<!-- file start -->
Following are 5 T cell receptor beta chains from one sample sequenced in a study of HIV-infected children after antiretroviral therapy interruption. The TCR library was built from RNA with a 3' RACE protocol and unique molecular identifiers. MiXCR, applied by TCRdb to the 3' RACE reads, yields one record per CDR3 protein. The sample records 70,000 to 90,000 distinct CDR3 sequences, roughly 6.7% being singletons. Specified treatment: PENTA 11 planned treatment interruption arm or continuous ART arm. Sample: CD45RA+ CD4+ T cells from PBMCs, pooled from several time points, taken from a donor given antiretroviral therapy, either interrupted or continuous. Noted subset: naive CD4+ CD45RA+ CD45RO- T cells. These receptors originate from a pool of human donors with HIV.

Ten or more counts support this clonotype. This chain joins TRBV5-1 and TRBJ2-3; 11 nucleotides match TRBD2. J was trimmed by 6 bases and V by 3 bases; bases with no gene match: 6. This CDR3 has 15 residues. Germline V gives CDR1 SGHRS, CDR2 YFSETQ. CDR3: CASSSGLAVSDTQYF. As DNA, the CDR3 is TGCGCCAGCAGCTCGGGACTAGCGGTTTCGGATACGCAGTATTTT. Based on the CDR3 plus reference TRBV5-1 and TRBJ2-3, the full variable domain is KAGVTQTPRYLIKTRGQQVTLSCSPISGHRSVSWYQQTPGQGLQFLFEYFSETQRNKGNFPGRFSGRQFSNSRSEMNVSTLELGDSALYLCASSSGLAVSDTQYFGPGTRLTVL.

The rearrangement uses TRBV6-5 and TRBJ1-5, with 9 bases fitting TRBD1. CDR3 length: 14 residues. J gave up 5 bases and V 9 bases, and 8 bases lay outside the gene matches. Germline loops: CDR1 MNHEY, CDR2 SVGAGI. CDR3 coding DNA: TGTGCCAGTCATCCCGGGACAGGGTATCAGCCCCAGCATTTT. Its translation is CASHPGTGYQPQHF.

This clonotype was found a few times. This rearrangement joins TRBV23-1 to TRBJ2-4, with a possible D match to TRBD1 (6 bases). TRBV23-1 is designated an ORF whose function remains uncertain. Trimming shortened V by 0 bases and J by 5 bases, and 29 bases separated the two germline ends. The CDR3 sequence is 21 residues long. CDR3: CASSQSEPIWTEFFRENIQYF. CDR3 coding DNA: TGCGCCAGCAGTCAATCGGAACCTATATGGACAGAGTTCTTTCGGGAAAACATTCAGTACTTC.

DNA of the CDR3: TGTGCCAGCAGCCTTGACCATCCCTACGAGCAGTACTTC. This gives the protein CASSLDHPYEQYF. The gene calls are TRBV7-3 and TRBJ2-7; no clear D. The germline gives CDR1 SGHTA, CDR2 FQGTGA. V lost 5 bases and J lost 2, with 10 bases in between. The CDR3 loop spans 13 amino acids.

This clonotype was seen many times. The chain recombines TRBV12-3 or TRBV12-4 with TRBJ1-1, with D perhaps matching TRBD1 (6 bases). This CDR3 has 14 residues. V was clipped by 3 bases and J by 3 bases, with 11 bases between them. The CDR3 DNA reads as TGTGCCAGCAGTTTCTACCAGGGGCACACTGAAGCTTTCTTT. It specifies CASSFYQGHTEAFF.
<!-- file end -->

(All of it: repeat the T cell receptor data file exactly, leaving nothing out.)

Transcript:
Following are 5 T cell receptor beta chains from one sample sequenced in a study of HIV-infected children after antiretroviral therapy interruption. The TCR library was built from RNA with a 3' RACE protocol and unique molecular identifiers. MiXCR, applied by TCRdb to the 3' RACE reads, yields one record per CDR3 protein. The sample records 70,000 to 90,000 distinct CDR3 sequences, roughly 6.7% being singletons. Specified treatment: PENTA 11 planned treatment interruption arm or continuous ART arm. Sample: CD45RA+ CD4+ T cells from PBMCs, pooled from several time points, taken from a donor given antiretroviral therapy, either interrupted or continuous. Noted subset: naive CD4+ CD45RA+ CD45RO- T cells. These receptors originate from a pool of human donors with HIV.

Ten or more counts support this clonotype. This chain joins TRBV5-1 and TRBJ2-3; 11 nucleotides match TRBD2. J was trimmed by 6 bases and V by 3 bases; bases with no gene match: 6. This CDR3 has 15 residues. Germline V gives CDR1 SGHRS, CDR2 YFSETQ. CDR3: CASSSGLAVSDTQYF. As DNA, the CDR3 is TGCGCCAGCAGCTCGGGACTAGCGGTTTCGGATACGCAGTATTTT. Based on the CDR3 plus reference TRBV5-1 and TRBJ2-3, the full variable domain is KAGVTQTPRYLIKTRGQQVTLSCSPISGHRSVSWYQQTPGQGLQFLFEYFSETQRNKGNFPGRFSGRQFSNSRSEMNVSTLELGDSALYLCASSSGLAVSDTQYFGPGTRLTVL.

The rearrangement uses TRBV6-5 and TRBJ1-5, with 9 bases fitting TRBD1. CDR3 length: 14 residues. J gave up 5 bases and V 9 bases, and 8 bases lay outside the gene matches. Germline loops: CDR1 MNHEY, CDR2 SVGAGI. CDR3 coding DNA: TGTGCCAGTCATCCCGGGACAGGGTATCAGCCCCAGCATTTT. Its translation is CASHPGTGYQPQHF.

This clonotype was found a few times. This rearrangement joins TRBV23-1 to TRBJ2-4, with a possible D match to TRBD1 (6 bases). TRBV23-1 is designated an ORF whose function remains uncertain. Trimming shortened V by 0 bases and J by 5 bases, and 29 bases separated the two germline ends. The CDR3 sequence is 21 residues long. CDR3: CASSQSEPIWTEFFRENIQYF. CDR3 coding DNA: TGCGCCAGCAGTCAATCGGAACCTATATGGACAGAGTTCTTTCGGGAAAACATTCAGTACTTC.

DNA of the CDR3: TGTGCCAGCAGCCTTGACCATCCCTACGAGCAGTACTTC. This gives the protein CASSLDHPYEQYF. The gene calls are TRBV7-3 and TRBJ2-7; no clear D. The germline gives CDR1 SGHTA, CDR2 FQGTGA. V lost 5 bases and J lost 2, with 10 bases in between. The CDR3 loop spans 13 amino acids.

This clonotype was seen many times. The chain recombines TRBV12-3 or TRBV12-4 with TRBJ1-1, with D perhaps matching TRBD1 (6 bases). This CDR3 has 14 residues. V was clipped by 3 bases and J by 3 bases, with 11 bases between them. The CDR3 DNA reads as TGTGCCAGCAGTTTCTACCAGGGGCACACTGAAGCTTTCTTT. It specifies CASSFYQGHTEAFF.